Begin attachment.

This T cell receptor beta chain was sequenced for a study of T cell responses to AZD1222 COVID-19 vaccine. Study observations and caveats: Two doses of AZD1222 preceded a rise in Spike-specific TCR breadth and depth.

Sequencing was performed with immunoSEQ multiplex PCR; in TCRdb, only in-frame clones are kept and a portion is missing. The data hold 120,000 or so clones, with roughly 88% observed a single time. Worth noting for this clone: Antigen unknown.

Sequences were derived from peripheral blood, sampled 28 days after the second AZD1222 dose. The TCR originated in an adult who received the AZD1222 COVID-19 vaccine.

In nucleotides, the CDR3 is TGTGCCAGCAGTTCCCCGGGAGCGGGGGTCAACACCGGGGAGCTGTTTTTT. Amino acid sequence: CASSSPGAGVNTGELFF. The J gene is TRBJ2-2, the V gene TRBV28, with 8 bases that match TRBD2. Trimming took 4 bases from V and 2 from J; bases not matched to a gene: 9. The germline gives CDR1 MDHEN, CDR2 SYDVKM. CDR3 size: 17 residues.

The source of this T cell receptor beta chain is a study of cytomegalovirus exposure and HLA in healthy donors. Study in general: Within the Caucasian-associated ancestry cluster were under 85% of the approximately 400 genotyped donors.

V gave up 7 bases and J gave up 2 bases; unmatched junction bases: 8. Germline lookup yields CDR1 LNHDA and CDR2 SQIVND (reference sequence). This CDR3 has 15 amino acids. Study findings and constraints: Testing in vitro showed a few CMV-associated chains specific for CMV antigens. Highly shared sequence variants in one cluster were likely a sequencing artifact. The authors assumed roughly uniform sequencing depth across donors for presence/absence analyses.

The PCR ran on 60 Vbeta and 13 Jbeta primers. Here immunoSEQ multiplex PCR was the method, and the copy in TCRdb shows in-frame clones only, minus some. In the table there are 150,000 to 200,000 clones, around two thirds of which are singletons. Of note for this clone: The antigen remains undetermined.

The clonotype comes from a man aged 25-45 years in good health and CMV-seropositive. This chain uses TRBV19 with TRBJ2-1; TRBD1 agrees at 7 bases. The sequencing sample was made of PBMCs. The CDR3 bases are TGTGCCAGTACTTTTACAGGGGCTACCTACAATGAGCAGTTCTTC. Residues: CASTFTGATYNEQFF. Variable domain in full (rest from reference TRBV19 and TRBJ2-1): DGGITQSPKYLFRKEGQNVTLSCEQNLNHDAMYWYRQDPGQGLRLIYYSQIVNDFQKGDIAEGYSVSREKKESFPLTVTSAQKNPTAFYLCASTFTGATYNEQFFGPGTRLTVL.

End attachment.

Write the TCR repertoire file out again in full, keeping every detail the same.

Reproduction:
This T cell receptor beta chain was sequenced for a study of T cell responses to AZD1222 COVID-19 vaccine. Study observations and caveats: Two doses of AZD1222 preceded a rise in Spike-specific TCR breadth and depth.

Sequencing was performed with immunoSEQ multiplex PCR; in TCRdb, only in-frame clones are kept and a portion is missing. The data hold 120,000 or so clones, with roughly 88% observed a single time. Worth noting for this clone: Antigen unknown.

Sequences were derived from peripheral blood, sampled 28 days after the second AZD1222 dose. The TCR originated in an adult who received the AZD1222 COVID-19 vaccine.

In nucleotides, the CDR3 is TGTGCCAGCAGTTCCCCGGGAGCGGGGGTCAACACCGGGGAGCTGTTTTTT. Amino acid sequence: CASSSPGAGVNTGELFF. The J gene is TRBJ2-2, the V gene TRBV28, with 8 bases that match TRBD2. Trimming took 4 bases from V and 2 from J; bases not matched to a gene: 9. The germline gives CDR1 MDHEN, CDR2 SYDVKM. CDR3 size: 17 residues.

The source of this T cell receptor beta chain is a study of cytomegalovirus exposure and HLA in healthy donors. Study in general: Within the Caucasian-associated ancestry cluster were under 85% of the approximately 400 genotyped donors.

V gave up 7 bases and J gave up 2 bases; unmatched junction bases: 8. Germline lookup yields CDR1 LNHDA and CDR2 SQIVND (reference sequence). This CDR3 has 15 amino acids. Study findings and constraints: Testing in vitro showed a few CMV-associated chains specific for CMV antigens. Highly shared sequence variants in one cluster were likely a sequencing artifact. The authors assumed roughly uniform sequencing depth across donors for presence/absence analyses.

The PCR ran on 60 Vbeta and 13 Jbeta primers. Here immunoSEQ multiplex PCR was the method, and the copy in TCRdb shows in-frame clones only, minus some. In the table there are 150,000 to 200,000 clones, around two thirds of which are singletons. Of note for this clone: The antigen remains undetermined.

The clonotype comes from a man aged 25-45 years in good health and CMV-seropositive. This chain uses TRBV19 with TRBJ2-1; TRBD1 agrees at 7 bases. The sequencing sample was made of PBMCs. The CDR3 bases are TGTGCCAGTACTTTTACAGGGGCTACCTACAATGAGCAGTTCTTC. Residues: CASTFTGATYNEQFF. Variable domain in full (rest from reference TRBV19 and TRBJ2-1): DGGITQSPKYLFRKEGQNVTLSCEQNLNHDAMYWYRQDPGQGLRLIYYSQIVNDFQKGDIAEGYSVSREKKESFPLTVTSAQKNPTAFYLCASTFTGATYNEQFFGPGTRLTVL.